The Wild Wellington Project starts here as our Coronation Orchard gets the green light

We’re pleased to announce that our application to Telford & Wrekin Council’s Coronation Fund was successful, which means that Wellington will be getting a new community orchard later this year.

The town council will be hosting a mini-brass band concert on the morning of the Coronation itself, and I’m sure some of Wellington’s streets will arrange their own street parties, but we wanted to do something that would mark this moment in more lasting way and provide a real legacy for residents.

The £1000 we have secured from the borough council’s fund will be matched by £1000 from the town regeneration partnership, enabling us to buy about 20 fruit trees along with the stakes, support straps and root-grow that we’ll need to plant them. We should also have some left over for signage. The idea is that we plant most if not of these in an area behind All Saints Church (the King Street side). Their blossom and fruit will give everyone walking through the churchyard a spectacle to enjoy, and they’ll also provide food and habitat for wildlife.

Alongside the orchard project, we are talking to Telford and Wrekin Council about converting parts of the lawned area behind the church into meadow, with colourful wildflowers that again provide food and habitat for wildlife whilst also cheering up passers-by.

We’re grateful to All Saints Church for supporting this project – we’ll be seeking help from their congregation, as well as other faith and community groups, when it comes to digging and planting in the Autumn. We were keen on this location because it’s so central and so visible – it’s the only substantial green space in the centre of the town – but it’s appropriate for another reason, too. The churchyard was entirely remodelled to mark the late Queen’s coronation in 1953, the headstones removed to the perimeter walls and the ground landscaped as lawn and rose beds. Now, 70 years later, this project to partly rewild the area behind the church will reflect something of our own times and the recognition that we must plant trees and make space for nature all around us – especially in our grey, tarmacked towns.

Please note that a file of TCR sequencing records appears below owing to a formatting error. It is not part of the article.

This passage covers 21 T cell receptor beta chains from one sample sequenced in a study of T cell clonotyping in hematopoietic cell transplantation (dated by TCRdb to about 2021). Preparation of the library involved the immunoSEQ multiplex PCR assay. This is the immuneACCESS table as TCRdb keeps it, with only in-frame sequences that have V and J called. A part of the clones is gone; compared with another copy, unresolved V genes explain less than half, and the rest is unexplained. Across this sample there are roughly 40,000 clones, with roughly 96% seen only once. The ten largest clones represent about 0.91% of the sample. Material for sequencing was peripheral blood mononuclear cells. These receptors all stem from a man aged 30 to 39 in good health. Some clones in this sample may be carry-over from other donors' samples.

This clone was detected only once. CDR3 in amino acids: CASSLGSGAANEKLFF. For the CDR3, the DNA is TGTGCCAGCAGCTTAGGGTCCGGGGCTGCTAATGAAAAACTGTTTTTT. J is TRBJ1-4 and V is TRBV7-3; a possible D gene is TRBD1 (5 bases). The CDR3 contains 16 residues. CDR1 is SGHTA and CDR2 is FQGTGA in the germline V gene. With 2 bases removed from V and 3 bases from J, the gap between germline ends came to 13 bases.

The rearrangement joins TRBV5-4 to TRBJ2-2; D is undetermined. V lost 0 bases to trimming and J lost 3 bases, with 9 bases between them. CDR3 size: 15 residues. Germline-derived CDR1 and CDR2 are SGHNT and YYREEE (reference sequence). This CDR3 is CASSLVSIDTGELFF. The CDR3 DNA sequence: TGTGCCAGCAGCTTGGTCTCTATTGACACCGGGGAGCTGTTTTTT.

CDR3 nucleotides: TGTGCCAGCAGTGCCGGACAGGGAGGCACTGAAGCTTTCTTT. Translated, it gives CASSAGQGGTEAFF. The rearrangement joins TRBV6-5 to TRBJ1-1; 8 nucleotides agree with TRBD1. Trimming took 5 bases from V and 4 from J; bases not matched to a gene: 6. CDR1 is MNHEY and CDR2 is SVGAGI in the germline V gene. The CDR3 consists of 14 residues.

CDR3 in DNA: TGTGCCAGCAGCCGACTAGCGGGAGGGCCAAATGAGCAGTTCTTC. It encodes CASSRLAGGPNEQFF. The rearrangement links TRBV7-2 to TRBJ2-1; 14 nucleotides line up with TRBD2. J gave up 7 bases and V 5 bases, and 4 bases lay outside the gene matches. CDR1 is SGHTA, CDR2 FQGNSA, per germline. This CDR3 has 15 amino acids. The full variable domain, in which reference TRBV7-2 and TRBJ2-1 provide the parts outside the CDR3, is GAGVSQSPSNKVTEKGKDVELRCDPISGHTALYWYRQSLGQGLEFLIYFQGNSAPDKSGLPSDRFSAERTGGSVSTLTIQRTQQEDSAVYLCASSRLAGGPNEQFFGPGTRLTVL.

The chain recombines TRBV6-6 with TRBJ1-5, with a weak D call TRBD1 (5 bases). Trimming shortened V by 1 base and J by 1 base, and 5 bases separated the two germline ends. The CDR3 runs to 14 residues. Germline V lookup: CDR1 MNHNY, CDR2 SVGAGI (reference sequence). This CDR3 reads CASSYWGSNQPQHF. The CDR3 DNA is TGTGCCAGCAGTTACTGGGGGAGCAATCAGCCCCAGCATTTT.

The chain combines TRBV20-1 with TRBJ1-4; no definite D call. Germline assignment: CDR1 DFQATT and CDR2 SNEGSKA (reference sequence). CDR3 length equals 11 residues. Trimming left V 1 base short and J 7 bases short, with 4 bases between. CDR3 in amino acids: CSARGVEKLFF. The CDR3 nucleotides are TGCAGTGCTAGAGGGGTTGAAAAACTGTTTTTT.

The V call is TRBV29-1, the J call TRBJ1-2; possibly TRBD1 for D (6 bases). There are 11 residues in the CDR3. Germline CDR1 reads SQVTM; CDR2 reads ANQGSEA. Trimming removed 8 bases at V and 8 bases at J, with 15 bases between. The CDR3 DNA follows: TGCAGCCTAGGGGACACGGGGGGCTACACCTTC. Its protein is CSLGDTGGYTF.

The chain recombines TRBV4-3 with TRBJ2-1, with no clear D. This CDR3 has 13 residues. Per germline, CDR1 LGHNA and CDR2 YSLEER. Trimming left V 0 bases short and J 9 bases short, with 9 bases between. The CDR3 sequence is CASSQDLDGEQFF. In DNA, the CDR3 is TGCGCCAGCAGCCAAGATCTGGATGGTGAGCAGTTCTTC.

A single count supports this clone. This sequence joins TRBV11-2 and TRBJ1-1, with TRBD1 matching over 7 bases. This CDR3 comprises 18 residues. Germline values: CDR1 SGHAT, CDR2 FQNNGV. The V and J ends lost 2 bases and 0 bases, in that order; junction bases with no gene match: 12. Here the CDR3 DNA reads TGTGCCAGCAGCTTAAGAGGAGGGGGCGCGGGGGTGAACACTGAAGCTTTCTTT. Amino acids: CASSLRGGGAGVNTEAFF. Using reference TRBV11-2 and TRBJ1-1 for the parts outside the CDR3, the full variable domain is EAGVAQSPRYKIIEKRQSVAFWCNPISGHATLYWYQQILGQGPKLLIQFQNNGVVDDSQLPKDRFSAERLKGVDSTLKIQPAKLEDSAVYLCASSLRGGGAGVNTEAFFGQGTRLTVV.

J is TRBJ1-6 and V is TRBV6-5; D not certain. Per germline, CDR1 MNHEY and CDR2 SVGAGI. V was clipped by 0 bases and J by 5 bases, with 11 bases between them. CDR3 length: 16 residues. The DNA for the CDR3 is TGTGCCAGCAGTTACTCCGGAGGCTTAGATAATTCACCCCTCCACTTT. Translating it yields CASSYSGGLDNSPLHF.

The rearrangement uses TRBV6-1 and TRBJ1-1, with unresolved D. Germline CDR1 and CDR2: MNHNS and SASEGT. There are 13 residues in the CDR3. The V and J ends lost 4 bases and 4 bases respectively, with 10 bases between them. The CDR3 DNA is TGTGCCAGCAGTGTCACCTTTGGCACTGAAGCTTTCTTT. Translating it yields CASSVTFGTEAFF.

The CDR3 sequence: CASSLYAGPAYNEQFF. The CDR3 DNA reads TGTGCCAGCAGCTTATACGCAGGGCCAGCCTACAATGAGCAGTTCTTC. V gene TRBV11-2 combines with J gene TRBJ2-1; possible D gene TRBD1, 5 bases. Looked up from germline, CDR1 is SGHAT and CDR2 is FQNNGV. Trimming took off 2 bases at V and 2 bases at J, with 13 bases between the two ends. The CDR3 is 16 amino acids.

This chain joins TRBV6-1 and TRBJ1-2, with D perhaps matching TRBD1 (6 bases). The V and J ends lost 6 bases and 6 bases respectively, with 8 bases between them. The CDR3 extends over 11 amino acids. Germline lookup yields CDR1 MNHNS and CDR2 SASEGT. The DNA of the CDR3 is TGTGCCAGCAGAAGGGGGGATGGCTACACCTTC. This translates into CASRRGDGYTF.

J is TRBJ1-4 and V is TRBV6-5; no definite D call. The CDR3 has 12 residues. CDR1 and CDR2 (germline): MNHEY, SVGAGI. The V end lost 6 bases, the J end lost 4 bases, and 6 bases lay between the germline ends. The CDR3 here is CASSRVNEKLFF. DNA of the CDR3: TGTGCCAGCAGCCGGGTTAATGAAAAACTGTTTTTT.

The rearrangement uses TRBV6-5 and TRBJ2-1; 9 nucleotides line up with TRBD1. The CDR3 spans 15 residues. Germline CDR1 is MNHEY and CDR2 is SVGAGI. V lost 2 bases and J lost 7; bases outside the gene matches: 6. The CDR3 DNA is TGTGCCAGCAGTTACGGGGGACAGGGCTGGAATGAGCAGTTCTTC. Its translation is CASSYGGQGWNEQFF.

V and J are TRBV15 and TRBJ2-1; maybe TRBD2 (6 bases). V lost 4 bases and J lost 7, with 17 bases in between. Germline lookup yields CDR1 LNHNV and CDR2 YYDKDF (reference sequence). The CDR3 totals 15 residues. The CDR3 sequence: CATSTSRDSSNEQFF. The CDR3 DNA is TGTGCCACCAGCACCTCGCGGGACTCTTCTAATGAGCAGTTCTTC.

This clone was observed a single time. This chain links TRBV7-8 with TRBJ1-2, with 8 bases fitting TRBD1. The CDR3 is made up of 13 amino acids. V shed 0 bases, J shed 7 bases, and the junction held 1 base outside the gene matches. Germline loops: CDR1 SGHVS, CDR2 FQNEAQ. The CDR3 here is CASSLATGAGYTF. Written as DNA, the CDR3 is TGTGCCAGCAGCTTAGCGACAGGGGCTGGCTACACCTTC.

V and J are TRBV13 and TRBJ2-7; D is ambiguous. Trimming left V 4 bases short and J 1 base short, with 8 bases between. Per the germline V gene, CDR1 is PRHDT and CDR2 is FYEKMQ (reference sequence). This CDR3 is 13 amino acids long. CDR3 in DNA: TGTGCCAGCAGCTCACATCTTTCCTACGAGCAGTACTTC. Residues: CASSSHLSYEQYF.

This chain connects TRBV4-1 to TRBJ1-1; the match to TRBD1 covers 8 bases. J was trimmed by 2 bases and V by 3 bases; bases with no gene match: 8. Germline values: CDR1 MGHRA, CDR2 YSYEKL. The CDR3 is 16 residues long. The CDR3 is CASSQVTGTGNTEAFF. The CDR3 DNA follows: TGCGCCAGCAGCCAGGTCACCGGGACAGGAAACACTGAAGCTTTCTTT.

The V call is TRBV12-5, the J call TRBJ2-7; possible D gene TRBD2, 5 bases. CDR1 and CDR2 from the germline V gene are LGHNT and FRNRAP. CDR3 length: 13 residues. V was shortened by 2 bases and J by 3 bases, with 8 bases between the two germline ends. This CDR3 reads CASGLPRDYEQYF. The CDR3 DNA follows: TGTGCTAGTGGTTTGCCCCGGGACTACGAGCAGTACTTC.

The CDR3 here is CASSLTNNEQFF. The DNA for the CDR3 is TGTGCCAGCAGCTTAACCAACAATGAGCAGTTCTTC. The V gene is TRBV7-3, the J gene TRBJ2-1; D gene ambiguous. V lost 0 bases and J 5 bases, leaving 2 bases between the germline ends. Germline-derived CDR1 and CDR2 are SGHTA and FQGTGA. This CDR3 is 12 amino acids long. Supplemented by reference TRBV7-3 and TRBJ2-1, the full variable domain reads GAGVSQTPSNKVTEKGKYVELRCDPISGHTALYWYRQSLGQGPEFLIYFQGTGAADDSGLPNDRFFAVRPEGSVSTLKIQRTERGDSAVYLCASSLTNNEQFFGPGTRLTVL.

And we don’t want to stop with one orchard, either. Maybe we could extend the project into wards around Wellington and create a whole Wild Wellington Network – clusters of fruit trees and meadowland right across the town that help us go that bit further in fighting climate change and the biodiversity crisis, and which future generations of Wellingtonians can enjoy for decades to come. The map shows some initial ideas about where this planting could take place, but we’ll need to hear what councillors and residents think. Would these be good locations? Are there other sites we haven’t thought of?

So – watch this space for updates and let us know if you’d like to be involved.